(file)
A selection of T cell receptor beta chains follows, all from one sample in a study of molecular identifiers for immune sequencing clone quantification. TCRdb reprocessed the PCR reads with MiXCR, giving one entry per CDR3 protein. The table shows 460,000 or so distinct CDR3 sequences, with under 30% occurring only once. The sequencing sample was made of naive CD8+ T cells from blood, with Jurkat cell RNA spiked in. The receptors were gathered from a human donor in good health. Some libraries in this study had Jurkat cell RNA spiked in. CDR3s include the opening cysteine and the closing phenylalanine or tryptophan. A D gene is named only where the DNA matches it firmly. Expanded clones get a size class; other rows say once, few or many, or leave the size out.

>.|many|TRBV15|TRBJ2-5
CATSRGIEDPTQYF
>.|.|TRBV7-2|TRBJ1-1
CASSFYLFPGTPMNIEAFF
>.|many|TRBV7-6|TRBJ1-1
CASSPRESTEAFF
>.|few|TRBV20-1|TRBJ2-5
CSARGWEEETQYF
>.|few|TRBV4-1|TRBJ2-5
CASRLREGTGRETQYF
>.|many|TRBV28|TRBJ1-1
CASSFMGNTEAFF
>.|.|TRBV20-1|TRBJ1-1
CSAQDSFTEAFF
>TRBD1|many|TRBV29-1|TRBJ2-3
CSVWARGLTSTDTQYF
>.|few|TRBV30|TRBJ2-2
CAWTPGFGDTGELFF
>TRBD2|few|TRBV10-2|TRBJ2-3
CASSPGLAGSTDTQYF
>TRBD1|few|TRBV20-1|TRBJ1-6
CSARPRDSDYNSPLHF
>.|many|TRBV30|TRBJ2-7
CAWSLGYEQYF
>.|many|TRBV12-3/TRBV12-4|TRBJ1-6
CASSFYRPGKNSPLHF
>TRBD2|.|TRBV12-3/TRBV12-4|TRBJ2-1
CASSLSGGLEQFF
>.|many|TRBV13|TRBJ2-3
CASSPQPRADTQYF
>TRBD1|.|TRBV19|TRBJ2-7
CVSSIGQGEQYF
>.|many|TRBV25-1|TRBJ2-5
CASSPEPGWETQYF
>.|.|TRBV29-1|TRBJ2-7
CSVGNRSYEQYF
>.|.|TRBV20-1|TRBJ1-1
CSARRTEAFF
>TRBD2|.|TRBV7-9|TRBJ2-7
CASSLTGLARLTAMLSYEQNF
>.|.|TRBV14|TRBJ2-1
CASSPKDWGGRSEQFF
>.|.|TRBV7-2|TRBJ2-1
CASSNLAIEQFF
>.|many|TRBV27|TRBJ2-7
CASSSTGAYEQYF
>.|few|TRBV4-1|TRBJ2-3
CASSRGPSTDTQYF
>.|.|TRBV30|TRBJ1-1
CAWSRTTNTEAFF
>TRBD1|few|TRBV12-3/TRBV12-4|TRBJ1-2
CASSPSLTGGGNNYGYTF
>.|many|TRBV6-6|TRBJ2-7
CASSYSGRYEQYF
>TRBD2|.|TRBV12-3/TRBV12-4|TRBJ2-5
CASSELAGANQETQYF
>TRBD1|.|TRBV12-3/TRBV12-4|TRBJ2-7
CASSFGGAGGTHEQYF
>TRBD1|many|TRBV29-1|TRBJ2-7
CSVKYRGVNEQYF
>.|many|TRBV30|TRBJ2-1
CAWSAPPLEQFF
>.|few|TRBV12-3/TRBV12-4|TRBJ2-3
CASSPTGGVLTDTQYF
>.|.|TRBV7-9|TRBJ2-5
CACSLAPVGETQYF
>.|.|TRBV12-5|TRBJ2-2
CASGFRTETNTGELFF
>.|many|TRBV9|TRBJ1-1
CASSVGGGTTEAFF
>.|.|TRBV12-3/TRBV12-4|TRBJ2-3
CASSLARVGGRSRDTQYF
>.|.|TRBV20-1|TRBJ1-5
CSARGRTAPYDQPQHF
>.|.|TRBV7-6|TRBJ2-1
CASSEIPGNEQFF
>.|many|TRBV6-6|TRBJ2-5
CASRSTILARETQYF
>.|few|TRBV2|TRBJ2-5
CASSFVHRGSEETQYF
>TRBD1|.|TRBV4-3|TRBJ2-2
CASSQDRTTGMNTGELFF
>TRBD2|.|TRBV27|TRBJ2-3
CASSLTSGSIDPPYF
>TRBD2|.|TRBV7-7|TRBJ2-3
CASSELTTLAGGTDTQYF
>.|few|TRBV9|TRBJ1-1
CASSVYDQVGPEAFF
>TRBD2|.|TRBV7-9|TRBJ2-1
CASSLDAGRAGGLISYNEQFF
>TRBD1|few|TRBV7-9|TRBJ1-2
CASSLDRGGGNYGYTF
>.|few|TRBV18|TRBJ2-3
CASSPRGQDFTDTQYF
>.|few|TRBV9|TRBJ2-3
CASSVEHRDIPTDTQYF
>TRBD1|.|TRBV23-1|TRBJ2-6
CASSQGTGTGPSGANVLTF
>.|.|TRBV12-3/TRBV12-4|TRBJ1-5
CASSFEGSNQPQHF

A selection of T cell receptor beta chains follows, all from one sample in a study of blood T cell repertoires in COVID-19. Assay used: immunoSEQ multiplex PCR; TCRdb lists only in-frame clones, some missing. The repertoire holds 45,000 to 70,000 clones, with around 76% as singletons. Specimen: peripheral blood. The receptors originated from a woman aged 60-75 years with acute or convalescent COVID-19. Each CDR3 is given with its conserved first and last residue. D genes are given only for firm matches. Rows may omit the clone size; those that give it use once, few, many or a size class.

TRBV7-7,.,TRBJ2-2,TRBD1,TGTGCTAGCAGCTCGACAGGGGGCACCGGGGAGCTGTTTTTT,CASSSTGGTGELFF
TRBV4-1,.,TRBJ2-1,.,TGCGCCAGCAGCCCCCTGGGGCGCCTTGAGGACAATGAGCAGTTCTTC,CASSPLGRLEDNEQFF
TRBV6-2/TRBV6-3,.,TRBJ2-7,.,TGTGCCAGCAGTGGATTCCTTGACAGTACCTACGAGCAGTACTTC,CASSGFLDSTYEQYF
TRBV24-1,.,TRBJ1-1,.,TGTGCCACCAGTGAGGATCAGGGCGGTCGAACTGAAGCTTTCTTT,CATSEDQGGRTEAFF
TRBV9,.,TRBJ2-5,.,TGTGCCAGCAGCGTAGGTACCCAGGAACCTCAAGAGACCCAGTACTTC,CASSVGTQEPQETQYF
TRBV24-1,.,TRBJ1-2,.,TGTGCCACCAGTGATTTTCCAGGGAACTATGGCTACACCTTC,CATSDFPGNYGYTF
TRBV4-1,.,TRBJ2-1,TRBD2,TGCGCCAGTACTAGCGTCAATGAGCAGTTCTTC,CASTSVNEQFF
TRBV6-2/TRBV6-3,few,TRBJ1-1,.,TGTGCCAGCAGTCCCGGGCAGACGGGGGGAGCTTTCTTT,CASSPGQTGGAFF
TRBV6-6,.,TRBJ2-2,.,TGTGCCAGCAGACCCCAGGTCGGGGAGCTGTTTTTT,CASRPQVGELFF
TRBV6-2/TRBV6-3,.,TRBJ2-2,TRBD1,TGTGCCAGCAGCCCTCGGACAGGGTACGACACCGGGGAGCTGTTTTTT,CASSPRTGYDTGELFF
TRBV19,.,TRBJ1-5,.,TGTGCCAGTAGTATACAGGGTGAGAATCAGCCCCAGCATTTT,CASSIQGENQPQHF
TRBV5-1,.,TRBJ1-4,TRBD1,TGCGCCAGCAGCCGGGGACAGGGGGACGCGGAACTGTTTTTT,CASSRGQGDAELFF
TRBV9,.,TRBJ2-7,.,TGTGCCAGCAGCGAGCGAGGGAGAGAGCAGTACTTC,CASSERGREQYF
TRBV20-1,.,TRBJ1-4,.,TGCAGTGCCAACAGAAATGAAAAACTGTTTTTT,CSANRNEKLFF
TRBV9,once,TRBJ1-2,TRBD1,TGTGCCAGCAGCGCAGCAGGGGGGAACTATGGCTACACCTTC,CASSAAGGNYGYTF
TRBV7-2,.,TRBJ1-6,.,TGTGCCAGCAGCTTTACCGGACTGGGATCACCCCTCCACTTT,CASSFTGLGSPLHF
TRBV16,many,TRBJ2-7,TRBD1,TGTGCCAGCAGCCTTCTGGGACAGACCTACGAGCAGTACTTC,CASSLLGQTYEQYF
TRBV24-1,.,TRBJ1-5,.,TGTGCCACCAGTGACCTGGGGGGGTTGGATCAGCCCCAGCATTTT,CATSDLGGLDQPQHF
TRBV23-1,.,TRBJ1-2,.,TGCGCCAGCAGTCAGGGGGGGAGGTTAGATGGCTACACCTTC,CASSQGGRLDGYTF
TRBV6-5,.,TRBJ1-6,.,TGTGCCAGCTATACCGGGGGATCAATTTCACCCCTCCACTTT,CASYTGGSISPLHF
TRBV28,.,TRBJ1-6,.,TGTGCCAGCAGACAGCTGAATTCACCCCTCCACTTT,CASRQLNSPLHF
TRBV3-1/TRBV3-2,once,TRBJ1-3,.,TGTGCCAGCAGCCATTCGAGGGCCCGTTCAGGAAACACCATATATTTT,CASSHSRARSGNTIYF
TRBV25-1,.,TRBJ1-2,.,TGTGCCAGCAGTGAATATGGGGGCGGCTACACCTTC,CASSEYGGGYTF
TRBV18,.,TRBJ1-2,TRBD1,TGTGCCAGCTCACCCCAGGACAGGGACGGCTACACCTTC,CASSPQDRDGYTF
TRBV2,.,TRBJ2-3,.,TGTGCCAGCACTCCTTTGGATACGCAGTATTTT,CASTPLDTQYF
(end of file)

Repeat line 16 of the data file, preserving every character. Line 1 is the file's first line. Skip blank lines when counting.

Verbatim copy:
>TRBD1|many|TRBV29-1|TRBJ2-3